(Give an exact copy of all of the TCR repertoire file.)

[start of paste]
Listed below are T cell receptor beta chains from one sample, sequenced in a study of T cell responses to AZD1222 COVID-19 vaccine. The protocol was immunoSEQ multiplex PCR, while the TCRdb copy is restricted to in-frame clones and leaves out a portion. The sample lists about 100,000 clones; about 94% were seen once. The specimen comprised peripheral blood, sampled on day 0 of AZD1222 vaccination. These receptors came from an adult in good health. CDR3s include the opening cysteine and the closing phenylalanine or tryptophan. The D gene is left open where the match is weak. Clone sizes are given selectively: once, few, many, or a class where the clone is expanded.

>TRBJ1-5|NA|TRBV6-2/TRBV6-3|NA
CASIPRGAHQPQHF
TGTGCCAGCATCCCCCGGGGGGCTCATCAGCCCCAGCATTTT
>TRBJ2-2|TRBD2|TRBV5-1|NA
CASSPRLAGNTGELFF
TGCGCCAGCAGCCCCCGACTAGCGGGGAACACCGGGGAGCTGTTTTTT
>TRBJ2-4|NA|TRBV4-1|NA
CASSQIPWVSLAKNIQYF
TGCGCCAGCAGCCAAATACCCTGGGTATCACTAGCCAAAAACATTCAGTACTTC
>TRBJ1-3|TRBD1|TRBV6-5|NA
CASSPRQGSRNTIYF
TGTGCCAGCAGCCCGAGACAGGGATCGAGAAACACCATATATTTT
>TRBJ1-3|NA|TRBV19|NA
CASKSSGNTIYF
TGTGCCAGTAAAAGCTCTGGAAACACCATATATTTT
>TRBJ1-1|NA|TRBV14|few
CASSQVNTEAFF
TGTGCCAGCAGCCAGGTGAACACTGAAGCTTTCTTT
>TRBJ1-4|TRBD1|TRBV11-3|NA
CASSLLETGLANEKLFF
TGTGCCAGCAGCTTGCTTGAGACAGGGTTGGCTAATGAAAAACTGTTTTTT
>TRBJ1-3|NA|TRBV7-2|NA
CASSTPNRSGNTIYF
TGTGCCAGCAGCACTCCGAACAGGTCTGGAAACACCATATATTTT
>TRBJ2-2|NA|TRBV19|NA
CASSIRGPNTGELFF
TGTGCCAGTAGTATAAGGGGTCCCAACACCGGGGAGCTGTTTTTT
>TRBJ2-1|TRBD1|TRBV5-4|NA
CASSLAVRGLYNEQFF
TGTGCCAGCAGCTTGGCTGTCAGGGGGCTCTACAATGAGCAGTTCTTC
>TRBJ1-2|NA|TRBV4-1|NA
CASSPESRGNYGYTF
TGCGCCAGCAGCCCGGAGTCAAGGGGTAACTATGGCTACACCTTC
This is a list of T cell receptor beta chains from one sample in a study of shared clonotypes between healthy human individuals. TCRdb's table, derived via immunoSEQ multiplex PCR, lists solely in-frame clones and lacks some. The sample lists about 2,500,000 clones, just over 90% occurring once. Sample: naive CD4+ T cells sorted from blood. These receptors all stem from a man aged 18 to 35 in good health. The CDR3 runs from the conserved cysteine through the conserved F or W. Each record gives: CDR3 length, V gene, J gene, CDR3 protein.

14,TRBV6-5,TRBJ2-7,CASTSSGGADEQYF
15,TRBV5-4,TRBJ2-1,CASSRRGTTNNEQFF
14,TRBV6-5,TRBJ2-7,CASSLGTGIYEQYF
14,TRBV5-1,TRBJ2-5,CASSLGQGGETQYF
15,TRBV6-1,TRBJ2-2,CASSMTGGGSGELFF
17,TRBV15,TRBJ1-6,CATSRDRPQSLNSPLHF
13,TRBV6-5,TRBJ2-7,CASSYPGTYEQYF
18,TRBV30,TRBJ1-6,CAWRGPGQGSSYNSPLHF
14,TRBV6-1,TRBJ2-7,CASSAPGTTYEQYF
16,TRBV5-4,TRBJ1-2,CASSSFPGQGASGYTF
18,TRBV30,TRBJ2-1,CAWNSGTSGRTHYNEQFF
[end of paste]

Listed below are T cell receptor beta chains from one sample, sequenced in a study of T cell responses to AZD1222 COVID-19 vaccine. The protocol was immunoSEQ multiplex PCR, while the TCRdb copy is restricted to in-frame clones and leaves out a portion. The sample lists about 100,000 clones; about 94% were seen once. The specimen comprised peripheral blood, sampled on day 0 of AZD1222 vaccination. These receptors came from an adult in good health. CDR3s include the opening cysteine and the closing phenylalanine or tryptophan. The D gene is left open where the match is weak. Clone sizes are given selectively: once, few, many, or a class where the clone is expanded.

>TRBJ1-5|NA|TRBV6-2/TRBV6-3|NA
CASIPRGAHQPQHF
TGTGCCAGCATCCCCCGGGGGGCTCATCAGCCCCAGCATTTT
>TRBJ2-2|TRBD2|TRBV5-1|NA
CASSPRLAGNTGELFF
TGCGCCAGCAGCCCCCGACTAGCGGGGAACACCGGGGAGCTGTTTTTT
>TRBJ2-4|NA|TRBV4-1|NA
CASSQIPWVSLAKNIQYF
TGCGCCAGCAGCCAAATACCCTGGGTATCACTAGCCAAAAACATTCAGTACTTC
>TRBJ1-3|TRBD1|TRBV6-5|NA
CASSPRQGSRNTIYF
TGTGCCAGCAGCCCGAGACAGGGATCGAGAAACACCATATATTTT
>TRBJ1-3|NA|TRBV19|NA
CASKSSGNTIYF
TGTGCCAGTAAAAGCTCTGGAAACACCATATATTTT
>TRBJ1-1|NA|TRBV14|few
CASSQVNTEAFF
TGTGCCAGCAGCCAGGTGAACACTGAAGCTTTCTTT
>TRBJ1-4|TRBD1|TRBV11-3|NA
CASSLLETGLANEKLFF
TGTGCCAGCAGCTTGCTTGAGACAGGGTTGGCTAATGAAAAACTGTTTTTT
>TRBJ1-3|NA|TRBV7-2|NA
CASSTPNRSGNTIYF
TGTGCCAGCAGCACTCCGAACAGGTCTGGAAACACCATATATTTT
>TRBJ2-2|NA|TRBV19|NA
CASSIRGPNTGELFF
TGTGCCAGTAGTATAAGGGGTCCCAACACCGGGGAGCTGTTTTTT
>TRBJ2-1|TRBD1|TRBV5-4|NA
CASSLAVRGLYNEQFF
TGTGCCAGCAGCTTGGCTGTCAGGGGGCTCTACAATGAGCAGTTCTTC
>TRBJ1-2|NA|TRBV4-1|NA
CASSPESRGNYGYTF
TGCGCCAGCAGCCCGGAGTCAAGGGGTAACTATGGCTACACCTTC
This is a list of T cell receptor beta chains from one sample in a study of shared clonotypes between healthy human individuals. TCRdb's table, derived via immunoSEQ multiplex PCR, lists solely in-frame clones and lacks some. The sample lists about 2,500,000 clones, just over 90% occurring once. Sample: naive CD4+ T cells sorted from blood. These receptors all stem from a man aged 18 to 35 in good health. The CDR3 runs from the conserved cysteine through the conserved F or W. Each record gives: CDR3 length, V gene, J gene, CDR3 protein.

14,TRBV6-5,TRBJ2-7,CASTSSGGADEQYF
15,TRBV5-4,TRBJ2-1,CASSRRGTTNNEQFF
14,TRBV6-5,TRBJ2-7,CASSLGTGIYEQYF
14,TRBV5-1,TRBJ2-5,CASSLGQGGETQYF
15,TRBV6-1,TRBJ2-2,CASSMTGGGSGELFF
17,TRBV15,TRBJ1-6,CATSRDRPQSLNSPLHF
13,TRBV6-5,TRBJ2-7,CASSYPGTYEQYF
18,TRBV30,TRBJ1-6,CAWRGPGQGSSYNSPLHF
14,TRBV6-1,TRBJ2-7,CASSAPGTTYEQYF
16,TRBV5-4,TRBJ1-2,CASSSFPGQGASGYTF
18,TRBV30,TRBJ2-1,CAWNSGTSGRTHYNEQFF